Babe Dye

Cecil Dye was born on May 13, 1898 in Hamilton, Ontario. His father had passed away when Cecil was still an infant, but his mother made sure Cecil would develop into a fine athlete, teaching him everything he would know about both hockey and baseball.

And that is a lot. Cecil turned down a significant sum of cash to play major league baseball, choosing instead to excel at hockey in his hometown of Toronto, although he continued to play minor pro baseball in the hockey off season. Excel at hockey he did - he is an honoured member of the Hockey Hall of Fame, and the first true great NHL player to play in beautiful city of Toronto.

Cecil, dubbed "Babe" by his teammates because of his love of baseball, an obvious reference to the great Babe Ruth, has been unceremoniously if not inevitably forgotten about over the course of time by hockey fans. He was one of the NHL's earliest scoring sensations He often jostled with the likes of Cy Denneny and Joe Malone for the scoring championship. Though considered to be a below average skater by most accounts, Dye won the scoring title twice, in 1922-23 and 1924-25, and led the league in goal scoring 3 times.

Most of Cecil's accomplishments came in Toronto, but not technically as a member of the Maple Leafs. When he starred in the league the Toronto team was still known as the St. Pats. It was not until Dye's brief comeback attempt in 1930 that he actually played with the Maple Leafs emblem on his chest, and that only lasted 8 games. Perhaps this is why "The Babe" is often forgotten about when discussing the greatest of all the great Toronto players.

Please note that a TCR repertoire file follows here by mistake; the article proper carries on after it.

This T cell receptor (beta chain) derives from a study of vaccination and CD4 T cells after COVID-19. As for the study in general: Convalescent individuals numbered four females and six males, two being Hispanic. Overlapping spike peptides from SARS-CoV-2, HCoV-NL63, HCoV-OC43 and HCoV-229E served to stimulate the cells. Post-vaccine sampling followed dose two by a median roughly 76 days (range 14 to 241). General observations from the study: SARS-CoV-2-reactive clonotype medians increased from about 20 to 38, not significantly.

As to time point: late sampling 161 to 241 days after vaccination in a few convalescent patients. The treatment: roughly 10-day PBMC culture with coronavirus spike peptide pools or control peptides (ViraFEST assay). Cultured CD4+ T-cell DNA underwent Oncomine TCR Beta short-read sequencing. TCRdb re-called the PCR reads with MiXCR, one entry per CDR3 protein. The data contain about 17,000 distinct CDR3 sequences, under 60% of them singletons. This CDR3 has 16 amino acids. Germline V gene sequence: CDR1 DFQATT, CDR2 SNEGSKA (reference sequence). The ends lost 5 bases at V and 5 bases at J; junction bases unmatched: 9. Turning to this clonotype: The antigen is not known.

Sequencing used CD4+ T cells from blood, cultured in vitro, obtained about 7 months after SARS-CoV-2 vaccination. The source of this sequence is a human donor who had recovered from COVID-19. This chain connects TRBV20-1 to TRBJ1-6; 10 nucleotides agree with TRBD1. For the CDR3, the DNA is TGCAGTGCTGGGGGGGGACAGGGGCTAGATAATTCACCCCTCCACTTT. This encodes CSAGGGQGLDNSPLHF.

Dye, who briefly played half back with the CFL's Toronto Argonauts, was a dynamic hockey player during his career. During his eleven seasons as an NHL player Dye became known for his incredible stickhandling hard and accurate shot, which helped him become one of the NHL's snipers of his era. His best year on record was when Dye scored 38 goals (in 29 games) and 6 assists for 44 points in 1924-25.

Dye's St. Pat's were no league powerhouse in the 1920s. They were usually in the middle of things but usually came up short - except in 1921-22. Dye won his only Stanley Cup that season. In those days the NHL champion were challenged for the Stanley Cup championship. The Vancouver Millionaires earned the right to take on the St. Pats this year, and it was one of the all time great championship battles. The tilt went the full distance, with Toronto winning the decisive 5th game. Dye was the star of the series, scoring 9 goals in the championship!

The St. Pats felt Dye was starting to slow down in the summer of 1926, and sold their star asset to Chicago for a significant amount of money. Dye had one very good year in Chicago before a broken leg doomed his career. He tried to come back in 1928-29, and played in 42 games with the New York Americans, but was shadowed of his old self, scoring just 1 goal. He played minor league hockey in 1929-30 before his 8 game comeback with the renamed Toronto Maple Leafs in 1930.

There was no doubt that "hockey's Babe Ruth" was destined to be enshrined in the Hockey Hall of Fame. Unfortunately that didn't happen until 1970, 8 years after he passed away.


Anonymous,  6:07 PM  

who was he married to?

Anonymous,  10:22 AM  

what number did he wear?

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